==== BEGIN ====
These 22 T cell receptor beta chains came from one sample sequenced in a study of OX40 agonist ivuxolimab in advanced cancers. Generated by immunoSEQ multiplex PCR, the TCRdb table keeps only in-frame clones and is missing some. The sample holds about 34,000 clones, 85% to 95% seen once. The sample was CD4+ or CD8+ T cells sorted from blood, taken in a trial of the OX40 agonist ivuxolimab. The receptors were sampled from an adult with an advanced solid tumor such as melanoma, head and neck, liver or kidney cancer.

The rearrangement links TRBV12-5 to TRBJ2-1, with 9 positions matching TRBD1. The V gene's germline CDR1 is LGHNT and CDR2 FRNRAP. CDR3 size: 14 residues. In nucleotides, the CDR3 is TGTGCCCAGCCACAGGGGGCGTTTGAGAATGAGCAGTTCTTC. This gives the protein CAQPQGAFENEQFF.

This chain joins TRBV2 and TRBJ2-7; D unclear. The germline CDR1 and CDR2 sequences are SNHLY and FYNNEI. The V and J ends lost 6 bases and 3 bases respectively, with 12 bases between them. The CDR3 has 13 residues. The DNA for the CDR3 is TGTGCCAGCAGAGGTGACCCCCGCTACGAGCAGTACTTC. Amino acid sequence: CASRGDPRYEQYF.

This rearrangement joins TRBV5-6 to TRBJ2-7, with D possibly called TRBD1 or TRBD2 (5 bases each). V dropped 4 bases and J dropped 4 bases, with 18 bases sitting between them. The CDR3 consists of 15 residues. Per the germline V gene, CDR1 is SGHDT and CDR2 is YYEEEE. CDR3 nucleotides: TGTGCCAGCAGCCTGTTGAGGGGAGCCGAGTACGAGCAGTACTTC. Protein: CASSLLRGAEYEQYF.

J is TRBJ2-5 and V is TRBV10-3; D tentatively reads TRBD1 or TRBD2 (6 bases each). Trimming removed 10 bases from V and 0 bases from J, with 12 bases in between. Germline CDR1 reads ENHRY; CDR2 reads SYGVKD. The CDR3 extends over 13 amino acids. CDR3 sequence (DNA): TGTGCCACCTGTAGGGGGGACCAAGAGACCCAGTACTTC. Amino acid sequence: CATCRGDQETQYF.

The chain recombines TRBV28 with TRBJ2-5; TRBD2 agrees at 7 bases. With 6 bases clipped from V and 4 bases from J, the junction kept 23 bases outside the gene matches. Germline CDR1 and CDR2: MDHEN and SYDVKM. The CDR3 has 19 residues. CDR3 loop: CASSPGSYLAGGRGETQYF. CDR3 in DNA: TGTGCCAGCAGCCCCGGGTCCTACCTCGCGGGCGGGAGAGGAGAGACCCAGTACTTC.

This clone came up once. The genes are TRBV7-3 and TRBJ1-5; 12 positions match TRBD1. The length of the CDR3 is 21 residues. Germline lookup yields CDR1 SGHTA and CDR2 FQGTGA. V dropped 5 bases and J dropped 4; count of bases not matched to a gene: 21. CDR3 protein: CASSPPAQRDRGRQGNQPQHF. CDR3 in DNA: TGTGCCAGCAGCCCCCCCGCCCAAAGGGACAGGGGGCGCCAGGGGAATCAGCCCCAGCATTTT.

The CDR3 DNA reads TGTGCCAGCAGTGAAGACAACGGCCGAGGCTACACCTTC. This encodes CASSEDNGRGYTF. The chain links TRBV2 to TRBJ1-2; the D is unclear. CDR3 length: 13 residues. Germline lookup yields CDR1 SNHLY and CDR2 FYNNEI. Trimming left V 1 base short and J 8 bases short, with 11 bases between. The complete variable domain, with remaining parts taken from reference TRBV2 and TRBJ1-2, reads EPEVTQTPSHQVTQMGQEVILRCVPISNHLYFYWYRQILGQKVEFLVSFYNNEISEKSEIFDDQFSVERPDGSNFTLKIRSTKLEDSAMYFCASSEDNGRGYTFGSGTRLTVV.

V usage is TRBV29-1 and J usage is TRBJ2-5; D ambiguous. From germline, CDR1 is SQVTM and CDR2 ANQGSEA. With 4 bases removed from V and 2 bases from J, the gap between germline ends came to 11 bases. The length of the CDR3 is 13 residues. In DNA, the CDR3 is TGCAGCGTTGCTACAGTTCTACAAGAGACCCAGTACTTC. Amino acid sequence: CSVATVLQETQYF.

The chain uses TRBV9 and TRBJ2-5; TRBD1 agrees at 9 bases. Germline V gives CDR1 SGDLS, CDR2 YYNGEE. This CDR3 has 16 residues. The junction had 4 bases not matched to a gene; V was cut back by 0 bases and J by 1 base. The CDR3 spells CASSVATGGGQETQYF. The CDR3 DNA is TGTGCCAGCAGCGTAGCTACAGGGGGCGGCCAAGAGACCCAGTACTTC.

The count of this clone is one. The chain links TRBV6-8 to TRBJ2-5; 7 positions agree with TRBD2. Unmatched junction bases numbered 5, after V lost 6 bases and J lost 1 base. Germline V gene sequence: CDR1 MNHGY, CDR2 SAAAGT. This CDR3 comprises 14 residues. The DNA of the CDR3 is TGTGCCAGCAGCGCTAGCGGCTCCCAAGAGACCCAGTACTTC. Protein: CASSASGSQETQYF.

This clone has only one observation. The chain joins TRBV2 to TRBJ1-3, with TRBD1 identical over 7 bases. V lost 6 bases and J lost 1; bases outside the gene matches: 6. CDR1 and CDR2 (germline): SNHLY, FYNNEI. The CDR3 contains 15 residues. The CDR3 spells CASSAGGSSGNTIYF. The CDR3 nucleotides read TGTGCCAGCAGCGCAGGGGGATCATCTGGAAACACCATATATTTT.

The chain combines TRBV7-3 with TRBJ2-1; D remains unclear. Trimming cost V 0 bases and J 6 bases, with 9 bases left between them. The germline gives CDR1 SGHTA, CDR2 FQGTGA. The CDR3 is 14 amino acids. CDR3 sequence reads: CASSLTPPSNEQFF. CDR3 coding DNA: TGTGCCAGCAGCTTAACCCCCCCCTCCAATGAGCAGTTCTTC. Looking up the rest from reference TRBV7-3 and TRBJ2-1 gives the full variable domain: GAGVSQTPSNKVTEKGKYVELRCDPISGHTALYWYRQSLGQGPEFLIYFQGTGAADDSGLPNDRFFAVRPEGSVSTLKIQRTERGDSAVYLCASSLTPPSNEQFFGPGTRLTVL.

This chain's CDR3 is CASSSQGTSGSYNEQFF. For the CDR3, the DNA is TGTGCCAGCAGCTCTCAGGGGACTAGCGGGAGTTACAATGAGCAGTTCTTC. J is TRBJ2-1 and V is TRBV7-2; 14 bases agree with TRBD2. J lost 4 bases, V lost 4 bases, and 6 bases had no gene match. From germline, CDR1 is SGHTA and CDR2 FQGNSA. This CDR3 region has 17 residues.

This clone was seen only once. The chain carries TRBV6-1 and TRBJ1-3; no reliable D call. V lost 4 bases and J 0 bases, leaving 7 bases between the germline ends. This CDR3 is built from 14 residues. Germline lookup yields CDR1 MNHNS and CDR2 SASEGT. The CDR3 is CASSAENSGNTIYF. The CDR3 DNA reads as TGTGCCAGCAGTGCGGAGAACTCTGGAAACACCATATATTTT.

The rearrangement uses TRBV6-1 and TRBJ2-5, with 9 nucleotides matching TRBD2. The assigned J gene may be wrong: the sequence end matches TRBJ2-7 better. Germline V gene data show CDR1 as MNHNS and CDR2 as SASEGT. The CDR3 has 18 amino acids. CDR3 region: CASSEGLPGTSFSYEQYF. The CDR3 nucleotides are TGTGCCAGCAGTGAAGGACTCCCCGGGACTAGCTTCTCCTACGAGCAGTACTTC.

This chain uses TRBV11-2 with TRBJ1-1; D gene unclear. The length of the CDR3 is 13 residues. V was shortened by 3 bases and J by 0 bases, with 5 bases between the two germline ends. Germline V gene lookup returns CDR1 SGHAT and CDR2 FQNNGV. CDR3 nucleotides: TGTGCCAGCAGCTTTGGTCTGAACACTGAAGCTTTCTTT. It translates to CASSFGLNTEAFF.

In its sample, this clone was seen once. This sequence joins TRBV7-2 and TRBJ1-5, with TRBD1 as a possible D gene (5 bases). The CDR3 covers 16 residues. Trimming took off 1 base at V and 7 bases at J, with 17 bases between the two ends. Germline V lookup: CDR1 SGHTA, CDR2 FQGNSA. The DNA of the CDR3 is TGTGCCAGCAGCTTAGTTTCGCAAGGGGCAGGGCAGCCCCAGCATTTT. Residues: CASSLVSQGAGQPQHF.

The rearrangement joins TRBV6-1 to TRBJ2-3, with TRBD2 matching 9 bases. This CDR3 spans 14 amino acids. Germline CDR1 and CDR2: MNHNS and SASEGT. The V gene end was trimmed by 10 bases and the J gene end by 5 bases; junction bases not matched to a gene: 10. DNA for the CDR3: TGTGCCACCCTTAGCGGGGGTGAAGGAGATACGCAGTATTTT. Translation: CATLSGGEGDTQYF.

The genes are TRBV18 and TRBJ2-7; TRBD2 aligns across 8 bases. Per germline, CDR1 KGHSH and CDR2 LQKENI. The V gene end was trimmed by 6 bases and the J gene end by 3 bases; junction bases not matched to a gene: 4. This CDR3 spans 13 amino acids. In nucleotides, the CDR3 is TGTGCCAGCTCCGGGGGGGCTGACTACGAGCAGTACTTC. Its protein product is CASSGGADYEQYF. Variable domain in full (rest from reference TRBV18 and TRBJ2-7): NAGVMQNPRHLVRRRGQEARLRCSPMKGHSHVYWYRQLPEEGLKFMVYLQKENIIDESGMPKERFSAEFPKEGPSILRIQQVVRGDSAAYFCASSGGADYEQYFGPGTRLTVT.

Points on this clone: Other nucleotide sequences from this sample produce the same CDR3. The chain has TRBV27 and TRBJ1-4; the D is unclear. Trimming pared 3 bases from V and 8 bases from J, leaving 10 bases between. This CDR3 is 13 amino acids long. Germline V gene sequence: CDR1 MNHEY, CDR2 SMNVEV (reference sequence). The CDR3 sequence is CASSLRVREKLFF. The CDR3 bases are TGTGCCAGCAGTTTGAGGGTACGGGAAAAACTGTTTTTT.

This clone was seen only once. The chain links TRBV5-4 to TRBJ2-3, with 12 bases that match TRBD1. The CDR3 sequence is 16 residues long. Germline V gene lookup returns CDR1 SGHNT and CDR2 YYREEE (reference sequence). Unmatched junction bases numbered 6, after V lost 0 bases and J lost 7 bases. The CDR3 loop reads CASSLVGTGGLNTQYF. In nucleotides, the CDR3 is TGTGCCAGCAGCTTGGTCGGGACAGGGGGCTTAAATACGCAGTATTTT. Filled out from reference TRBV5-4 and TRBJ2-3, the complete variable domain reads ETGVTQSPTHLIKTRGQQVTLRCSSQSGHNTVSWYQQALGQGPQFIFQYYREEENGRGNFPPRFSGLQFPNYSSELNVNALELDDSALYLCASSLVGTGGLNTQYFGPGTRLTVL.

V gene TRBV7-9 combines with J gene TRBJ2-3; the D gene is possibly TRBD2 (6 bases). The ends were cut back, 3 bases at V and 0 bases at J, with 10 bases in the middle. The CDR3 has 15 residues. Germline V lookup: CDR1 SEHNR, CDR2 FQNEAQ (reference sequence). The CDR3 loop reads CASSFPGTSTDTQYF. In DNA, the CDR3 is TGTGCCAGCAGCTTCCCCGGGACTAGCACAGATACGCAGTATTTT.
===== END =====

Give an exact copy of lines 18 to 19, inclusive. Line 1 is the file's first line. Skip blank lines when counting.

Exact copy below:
In its sample, this clone was seen once. This sequence joins TRBV7-2 and TRBJ1-5, with TRBD1 as a possible D gene (5 bases). The CDR3 covers 16 residues. Trimming took off 1 base at V and 7 bases at J, with 17 bases between the two ends. Germline V lookup: CDR1 SGHTA, CDR2 FQGNSA. The DNA of the CDR3 is TGTGCCAGCAGCTTAGTTTCGCAAGGGGCAGGGCAGCCCCAGCATTTT. Residues: CASSLVSQGAGQPQHF.

The rearrangement joins TRBV6-1 to TRBJ2-3, with TRBD2 matching 9 bases. This CDR3 spans 14 amino acids. Germline CDR1 and CDR2: MNHNS and SASEGT. The V gene end was trimmed by 10 bases and the J gene end by 5 bases; junction bases not matched to a gene: 10. DNA for the CDR3: TGTGCCACCCTTAGCGGGGGTGAAGGAGATACGCAGTATTTT. Translation: CATLSGGEGDTQYF.